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|Citation:||Journal of Economic Theory, 2009, 144 (4), pp. 1817-1831.|
|Abstract:||We consider non-cooperative environments in which two players have the power to gradually and unilaterally rule out some of their actions. Formally, we embed a strategic-form game into a multi-stage game, in which players can restrict their action spaces in all but the final stage, and select among the remaining actions in the last stage. We say that an action profile is implementable by commitment if this action profile is played in the last stage of a subgame-perfect equilibrium path. We provide a complete characterization of all implementable action profiles and a simple method to find them. It turns out that the set of implementable profiles does not depend on the length of the commitment process. We show, furthermore, that commitments can have social value in the sense that in some games there are implementable action profiles that dominate all Nash equilibria of the original game.|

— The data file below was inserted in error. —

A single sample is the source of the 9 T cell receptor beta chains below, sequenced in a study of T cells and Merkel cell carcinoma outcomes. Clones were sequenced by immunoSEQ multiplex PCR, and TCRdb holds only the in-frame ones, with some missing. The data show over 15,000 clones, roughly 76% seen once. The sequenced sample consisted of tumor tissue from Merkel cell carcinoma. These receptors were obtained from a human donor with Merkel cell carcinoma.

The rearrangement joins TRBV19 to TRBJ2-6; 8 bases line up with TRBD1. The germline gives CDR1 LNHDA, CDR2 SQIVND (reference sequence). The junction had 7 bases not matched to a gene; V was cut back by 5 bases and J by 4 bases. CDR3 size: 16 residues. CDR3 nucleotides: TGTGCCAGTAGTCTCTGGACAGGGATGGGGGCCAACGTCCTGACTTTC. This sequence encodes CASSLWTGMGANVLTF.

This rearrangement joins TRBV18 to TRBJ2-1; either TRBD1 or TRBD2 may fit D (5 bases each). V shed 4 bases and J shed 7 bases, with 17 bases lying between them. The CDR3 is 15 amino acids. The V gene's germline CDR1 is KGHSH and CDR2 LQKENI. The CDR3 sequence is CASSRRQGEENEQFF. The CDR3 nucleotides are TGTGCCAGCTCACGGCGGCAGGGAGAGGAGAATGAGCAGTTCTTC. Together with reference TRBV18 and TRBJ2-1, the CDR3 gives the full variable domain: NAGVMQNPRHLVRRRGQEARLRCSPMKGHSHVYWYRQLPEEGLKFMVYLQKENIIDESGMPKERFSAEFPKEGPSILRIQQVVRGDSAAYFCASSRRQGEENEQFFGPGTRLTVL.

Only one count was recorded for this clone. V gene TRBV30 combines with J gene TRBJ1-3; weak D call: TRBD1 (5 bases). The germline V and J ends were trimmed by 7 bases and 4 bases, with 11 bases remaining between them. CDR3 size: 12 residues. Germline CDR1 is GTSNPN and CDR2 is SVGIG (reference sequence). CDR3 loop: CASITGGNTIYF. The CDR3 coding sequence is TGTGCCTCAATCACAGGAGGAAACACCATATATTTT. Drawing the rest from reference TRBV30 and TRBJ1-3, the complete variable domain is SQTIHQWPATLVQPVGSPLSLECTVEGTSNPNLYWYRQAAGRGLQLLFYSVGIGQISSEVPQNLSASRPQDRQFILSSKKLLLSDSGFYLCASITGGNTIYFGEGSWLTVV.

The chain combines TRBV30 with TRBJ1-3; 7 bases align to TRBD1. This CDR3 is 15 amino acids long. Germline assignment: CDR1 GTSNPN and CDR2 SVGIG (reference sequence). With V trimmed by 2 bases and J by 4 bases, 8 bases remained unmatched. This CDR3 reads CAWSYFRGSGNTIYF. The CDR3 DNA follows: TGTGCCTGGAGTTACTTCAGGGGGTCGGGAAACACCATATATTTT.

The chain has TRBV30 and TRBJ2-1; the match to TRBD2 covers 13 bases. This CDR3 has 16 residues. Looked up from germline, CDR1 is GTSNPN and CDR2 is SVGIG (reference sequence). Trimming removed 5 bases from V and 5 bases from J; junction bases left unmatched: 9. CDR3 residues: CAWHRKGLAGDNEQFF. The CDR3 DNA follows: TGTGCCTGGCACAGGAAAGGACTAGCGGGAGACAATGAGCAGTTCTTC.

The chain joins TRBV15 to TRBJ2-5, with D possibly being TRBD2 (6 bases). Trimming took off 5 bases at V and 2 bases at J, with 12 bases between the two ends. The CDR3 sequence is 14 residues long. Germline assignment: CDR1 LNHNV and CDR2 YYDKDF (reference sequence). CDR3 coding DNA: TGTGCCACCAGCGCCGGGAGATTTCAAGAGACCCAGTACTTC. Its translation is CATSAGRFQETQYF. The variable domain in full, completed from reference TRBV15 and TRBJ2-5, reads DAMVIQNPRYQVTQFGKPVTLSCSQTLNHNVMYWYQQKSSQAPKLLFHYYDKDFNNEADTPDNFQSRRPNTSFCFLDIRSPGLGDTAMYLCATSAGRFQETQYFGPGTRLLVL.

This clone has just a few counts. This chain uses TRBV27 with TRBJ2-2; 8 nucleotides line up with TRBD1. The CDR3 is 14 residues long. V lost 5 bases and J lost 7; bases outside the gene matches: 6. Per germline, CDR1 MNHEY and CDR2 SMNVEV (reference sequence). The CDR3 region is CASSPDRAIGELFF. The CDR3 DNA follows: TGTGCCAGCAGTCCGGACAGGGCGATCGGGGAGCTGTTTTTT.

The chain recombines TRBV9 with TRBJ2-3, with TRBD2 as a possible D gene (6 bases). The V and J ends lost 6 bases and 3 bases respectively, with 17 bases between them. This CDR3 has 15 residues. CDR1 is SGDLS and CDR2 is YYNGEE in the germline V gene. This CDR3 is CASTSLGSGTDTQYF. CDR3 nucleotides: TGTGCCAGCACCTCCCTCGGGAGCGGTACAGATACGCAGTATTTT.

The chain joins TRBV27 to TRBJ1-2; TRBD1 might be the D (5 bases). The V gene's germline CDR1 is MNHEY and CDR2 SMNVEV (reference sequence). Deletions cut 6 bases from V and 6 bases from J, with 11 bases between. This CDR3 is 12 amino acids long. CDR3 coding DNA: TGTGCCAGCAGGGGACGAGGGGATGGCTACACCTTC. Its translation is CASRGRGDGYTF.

|Rights:||This is the author's final draft of the paper published as Journal of Economic Theory, 2009, 144 (4), pp. 1817-1831. The final version is available from http://www.sciencedirect.com/science/journal/00220531. Doi: 10.1016/j.jet.2009.03.004|
|Appears in Collections:||Published Articles, Dept. of Economics|
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